So that’s what this was about, but Dana Milbank sees this:

Donald Trump said it best himself. Sitting down four years ago at Washington’s Trump International Hotel with The Post’s Bob Woodward and Robert Costa, the TV personality reflected on the distress his presidential candidacy fomented.

“I bring rage out,” he said. “I always have.”

Today, 50 months later, America is burning. These are the wages of Trump’s hate-filled incumbency.

In his inaugural address, he vowed an end to “American carnage.” In his acceptance speech, he promised a fast end to the “violence in our streets and the chaos in our communities.”

This dark view of the country was largely a fabrication, a political device. Four years later, Trump has made real the apocalyptic vision of America he imagined then.

And that would be this:

Federal authorities attacked peaceful protesters outside the White House with tear gas, flash-bangs and rubber bullets, as Trump, with Orwellian gall, stood in the Rose Garden proclaiming himself “an ally of all peaceful protesters.” Trump threatened to mobilize federal troops against U.S. citizens on U.S. soil without permission from governors – an act associated with totalitarian countries – then walked across Lafayette Square to St. John’s Church where he held aloft a Bible. Peaceful protesters had been gassed and forcibly dispersed so Trump could have a photo op.

That sums up Trump’s America now. But that Bible isn’t his. The Washington Post’s Michelle Boorstein and Sarah Pulliam Bailey report this:

The Right Rev. Mariann Budde, the Episcopal bishop of Washington, was seething.

President Trump had just visited St. John’s Episcopal Church, which sits across from the White House. It was a day after a fire was set in the basement of the historic building amid protests over the death of George Floyd in the custody of Minneapolis police.

Before heading to the church, where presidents have worshiped since the days of James Madison, Trump gave a speech at the White House emphasizing the importance of law and order. Federal officers then used force to clear a large crowd of peaceful demonstrators from the street between the White House and the church, apparently so Trump could make the visit.

“I am outraged,” Budde said in a telephone interview a short time later, pausing between words to emphasize her anger as her voice slightly trembled.

It’s the small stuff:

She said she had not been given any notice that Trump would be visiting the church, and did not approve of the manner in which the area was secured for his appearance.

“I am the bishop of the Episcopal Diocese of Washington and was not given even a courtesy call, that they would be clearing [the area] with tear gas so they could use one of our churches as a prop,” Budde said.

It’s the big stuff:

She excoriated the president for standing in front of the church – its windows boarded up with plywood – holding up a Bible, which Budde said “declares that God is love.”

“Everything he has said and done is to inflame violence,” Budde of the president. “We need moral leadership, and he’s done everything to divide us.”

And she was not alone:

In a written statement, Presiding Bishop Michael Curry, head of the Episcopal denomination, accused Trump of using “a church building and the Holy Bible for partisan political purposes.”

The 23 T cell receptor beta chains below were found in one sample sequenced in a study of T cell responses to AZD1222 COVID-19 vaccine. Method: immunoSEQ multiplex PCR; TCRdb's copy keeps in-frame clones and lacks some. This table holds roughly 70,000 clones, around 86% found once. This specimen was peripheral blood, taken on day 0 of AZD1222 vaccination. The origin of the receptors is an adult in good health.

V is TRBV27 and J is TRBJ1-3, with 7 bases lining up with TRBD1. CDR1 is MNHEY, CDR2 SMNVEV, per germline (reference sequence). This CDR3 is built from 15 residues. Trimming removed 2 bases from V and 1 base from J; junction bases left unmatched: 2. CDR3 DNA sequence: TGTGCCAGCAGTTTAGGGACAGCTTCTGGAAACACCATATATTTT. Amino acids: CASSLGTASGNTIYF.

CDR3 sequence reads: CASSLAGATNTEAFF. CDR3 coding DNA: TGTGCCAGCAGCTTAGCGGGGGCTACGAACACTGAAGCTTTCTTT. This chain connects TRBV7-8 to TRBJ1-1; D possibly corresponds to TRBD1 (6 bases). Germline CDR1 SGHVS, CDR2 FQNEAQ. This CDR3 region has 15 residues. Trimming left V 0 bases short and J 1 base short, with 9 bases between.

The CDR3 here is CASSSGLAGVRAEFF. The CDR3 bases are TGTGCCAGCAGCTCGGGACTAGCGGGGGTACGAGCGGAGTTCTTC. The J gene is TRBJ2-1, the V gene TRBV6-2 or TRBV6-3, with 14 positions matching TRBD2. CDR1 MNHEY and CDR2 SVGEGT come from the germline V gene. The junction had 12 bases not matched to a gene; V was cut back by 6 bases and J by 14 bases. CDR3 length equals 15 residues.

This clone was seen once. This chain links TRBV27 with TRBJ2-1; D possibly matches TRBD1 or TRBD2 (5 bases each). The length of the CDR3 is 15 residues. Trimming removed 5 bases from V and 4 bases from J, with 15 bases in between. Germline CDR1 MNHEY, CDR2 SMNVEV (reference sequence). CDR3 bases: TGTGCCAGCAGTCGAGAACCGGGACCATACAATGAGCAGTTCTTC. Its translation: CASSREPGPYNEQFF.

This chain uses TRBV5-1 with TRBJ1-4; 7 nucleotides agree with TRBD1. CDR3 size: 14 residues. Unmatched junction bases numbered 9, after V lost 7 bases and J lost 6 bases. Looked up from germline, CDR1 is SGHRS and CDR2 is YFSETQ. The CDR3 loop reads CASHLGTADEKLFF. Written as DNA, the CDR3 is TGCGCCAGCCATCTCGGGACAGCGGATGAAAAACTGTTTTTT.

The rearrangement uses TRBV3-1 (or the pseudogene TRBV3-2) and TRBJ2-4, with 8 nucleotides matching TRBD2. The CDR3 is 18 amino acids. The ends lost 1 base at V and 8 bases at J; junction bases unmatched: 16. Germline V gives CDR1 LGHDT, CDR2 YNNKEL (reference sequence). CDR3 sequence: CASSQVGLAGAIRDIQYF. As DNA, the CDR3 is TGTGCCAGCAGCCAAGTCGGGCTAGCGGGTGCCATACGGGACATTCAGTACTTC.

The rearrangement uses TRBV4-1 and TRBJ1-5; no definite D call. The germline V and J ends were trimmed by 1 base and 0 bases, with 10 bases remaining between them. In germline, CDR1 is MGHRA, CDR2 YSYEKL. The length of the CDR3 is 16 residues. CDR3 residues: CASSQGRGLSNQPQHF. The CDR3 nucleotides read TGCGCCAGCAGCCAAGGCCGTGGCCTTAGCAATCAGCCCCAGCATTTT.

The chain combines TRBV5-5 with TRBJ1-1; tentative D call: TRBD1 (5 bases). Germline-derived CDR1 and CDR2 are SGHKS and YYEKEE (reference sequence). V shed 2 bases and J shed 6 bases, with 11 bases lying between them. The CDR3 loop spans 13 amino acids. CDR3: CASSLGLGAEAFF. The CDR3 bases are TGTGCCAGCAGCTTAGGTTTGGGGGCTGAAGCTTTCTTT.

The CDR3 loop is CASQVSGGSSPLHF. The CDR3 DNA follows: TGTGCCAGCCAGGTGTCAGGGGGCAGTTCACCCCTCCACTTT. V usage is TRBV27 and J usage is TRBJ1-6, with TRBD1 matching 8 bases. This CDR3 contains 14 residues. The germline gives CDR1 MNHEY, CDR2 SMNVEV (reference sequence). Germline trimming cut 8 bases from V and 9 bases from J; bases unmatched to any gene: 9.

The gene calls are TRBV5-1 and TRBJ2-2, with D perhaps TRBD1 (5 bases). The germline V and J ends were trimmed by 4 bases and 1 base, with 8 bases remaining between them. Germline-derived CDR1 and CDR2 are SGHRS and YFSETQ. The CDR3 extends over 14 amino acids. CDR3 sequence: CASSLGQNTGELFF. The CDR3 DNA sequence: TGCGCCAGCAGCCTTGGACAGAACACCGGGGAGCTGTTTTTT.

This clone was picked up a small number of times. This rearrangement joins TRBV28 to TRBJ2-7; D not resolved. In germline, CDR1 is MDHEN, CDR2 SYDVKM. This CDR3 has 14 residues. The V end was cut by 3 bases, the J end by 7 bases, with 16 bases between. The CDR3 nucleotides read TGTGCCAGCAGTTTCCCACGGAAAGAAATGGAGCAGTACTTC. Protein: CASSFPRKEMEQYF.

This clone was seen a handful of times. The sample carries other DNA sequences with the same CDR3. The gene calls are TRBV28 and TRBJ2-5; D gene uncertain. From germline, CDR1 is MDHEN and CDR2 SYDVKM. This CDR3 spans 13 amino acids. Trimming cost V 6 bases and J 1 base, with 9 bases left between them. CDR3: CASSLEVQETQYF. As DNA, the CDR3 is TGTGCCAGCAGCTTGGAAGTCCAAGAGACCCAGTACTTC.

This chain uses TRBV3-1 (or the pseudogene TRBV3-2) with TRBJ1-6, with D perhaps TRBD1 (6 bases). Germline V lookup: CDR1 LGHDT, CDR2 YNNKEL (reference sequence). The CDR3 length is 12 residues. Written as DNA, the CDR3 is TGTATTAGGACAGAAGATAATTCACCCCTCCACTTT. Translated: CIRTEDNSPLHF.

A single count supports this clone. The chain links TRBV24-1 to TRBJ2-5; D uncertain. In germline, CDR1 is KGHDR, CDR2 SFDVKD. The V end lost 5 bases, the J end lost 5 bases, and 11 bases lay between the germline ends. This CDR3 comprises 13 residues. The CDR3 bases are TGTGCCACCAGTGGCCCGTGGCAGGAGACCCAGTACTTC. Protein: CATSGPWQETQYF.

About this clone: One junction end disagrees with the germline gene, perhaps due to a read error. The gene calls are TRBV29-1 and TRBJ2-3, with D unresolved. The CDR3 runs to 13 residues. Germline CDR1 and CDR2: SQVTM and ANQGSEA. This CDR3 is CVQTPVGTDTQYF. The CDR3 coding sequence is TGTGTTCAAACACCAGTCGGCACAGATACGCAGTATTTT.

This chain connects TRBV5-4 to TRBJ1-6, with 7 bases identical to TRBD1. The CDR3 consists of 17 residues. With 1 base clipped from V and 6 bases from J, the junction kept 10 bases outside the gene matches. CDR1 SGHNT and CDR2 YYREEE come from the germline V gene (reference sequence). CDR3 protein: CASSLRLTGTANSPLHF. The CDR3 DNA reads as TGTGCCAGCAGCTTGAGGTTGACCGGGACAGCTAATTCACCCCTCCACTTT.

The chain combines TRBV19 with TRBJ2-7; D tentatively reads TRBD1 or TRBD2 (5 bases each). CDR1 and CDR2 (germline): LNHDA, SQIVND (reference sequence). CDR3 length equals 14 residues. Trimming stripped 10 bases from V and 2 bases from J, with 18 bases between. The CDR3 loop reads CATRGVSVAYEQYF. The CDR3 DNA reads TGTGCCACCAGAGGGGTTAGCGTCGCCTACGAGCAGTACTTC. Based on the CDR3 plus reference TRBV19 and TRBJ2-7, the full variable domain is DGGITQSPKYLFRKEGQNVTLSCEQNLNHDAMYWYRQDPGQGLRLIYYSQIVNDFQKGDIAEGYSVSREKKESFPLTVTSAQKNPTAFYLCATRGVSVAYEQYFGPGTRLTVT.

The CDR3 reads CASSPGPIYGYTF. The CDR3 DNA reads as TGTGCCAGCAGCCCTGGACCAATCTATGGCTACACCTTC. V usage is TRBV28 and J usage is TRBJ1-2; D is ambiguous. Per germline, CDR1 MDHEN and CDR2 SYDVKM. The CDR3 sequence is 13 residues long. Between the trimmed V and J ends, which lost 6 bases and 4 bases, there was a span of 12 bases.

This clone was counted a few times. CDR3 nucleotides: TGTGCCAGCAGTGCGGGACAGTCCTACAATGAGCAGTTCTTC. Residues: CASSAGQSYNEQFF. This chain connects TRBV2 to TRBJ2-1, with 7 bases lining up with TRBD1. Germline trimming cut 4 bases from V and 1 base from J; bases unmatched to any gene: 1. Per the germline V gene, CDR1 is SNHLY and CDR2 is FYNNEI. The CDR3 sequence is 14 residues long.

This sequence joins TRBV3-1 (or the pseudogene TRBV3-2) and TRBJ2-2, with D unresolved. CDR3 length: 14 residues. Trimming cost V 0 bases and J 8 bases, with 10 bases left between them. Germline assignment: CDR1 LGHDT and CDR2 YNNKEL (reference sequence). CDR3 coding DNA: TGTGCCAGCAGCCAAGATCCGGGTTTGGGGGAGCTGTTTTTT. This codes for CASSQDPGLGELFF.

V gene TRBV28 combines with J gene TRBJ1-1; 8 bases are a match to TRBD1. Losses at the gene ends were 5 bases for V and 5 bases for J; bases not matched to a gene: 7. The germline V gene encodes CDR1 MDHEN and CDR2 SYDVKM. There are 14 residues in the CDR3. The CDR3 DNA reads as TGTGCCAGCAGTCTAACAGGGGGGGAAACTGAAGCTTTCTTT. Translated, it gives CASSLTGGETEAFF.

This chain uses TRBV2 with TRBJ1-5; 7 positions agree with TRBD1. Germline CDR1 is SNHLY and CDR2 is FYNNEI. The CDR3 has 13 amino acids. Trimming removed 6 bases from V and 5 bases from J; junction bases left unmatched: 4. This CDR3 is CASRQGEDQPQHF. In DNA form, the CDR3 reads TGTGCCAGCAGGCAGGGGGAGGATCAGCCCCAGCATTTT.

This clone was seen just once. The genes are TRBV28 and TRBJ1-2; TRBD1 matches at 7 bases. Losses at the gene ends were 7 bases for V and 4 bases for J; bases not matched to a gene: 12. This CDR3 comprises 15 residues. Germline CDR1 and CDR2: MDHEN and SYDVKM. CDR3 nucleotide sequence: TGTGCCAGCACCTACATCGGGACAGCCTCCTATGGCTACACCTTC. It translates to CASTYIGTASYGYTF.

“This was done in a time of deep hurt and pain in our country, and his action did nothing to help us or to heal us,” Curry wrote.

“The prophet Micah taught that the Lord requires us to ‘do justice, love mercy and walk humbly with our God,'” he continued, calling on Trump and others in power to be moral. “For the sake of George Floyd, for all who have wrongly suffered, and for the sake of us all, we need leaders to help us to be ‘one nation, under God, with liberty and justice for all.’ “

This isn’t going to happen, and these two may not be Christians at all:

Budde and Curry are among the pantheon of progressive religious leaders who have long been critical of Trump’s political agenda. The Episcopal Church’s policies include supporting abortion rights, refugee resettlement, an expansion of health care and other issues that Trump has opposed or not embraced. According to the Pew Research Center, 49 percent of Episcopalians are Democrats or lean Democratic, compared with 39 percent of church members who are Republican or lean Republican.

Trump’s longtime religious allies, who are far more conservative on both domestic and foreign policy, saw his walk to St. John’s much differently. “What kind of church I need PERMISSION to attend,” tweeted Pastor Mark Burns of South Carolina after Budde and others said Trump should have let them know he was coming. “Jesus welcomes all!”

Food fight! South Carolina Republican pro-Trump hillbilly evangelicals versus the big-city old-money new-ideas social-justice Episcopalians! Cool, but there’s more to this:

Andrew Whitehead, a sociologist at Clemson University who studies Christian nationalism, said the president’s appearance was an attempt to promote the idea of America as a distinctly Christian nation after his Rose Garden speech.

“Going to the church, not going in it, not meeting with any clergy, holding up a Bible, but not quoting any scripture, after an authoritarian speech, was about using the religious symbolism for his ends,” Whitehead said.

“It was a signal to the people that embrace the idea of a Christian nation, that he will defend Christianity in the public sphere,” Whitehead said. “He said he’ll make America safe. That raised the question, for whom? It’s largely for white, mostly Protestant America.”

That was the dispute in the first place: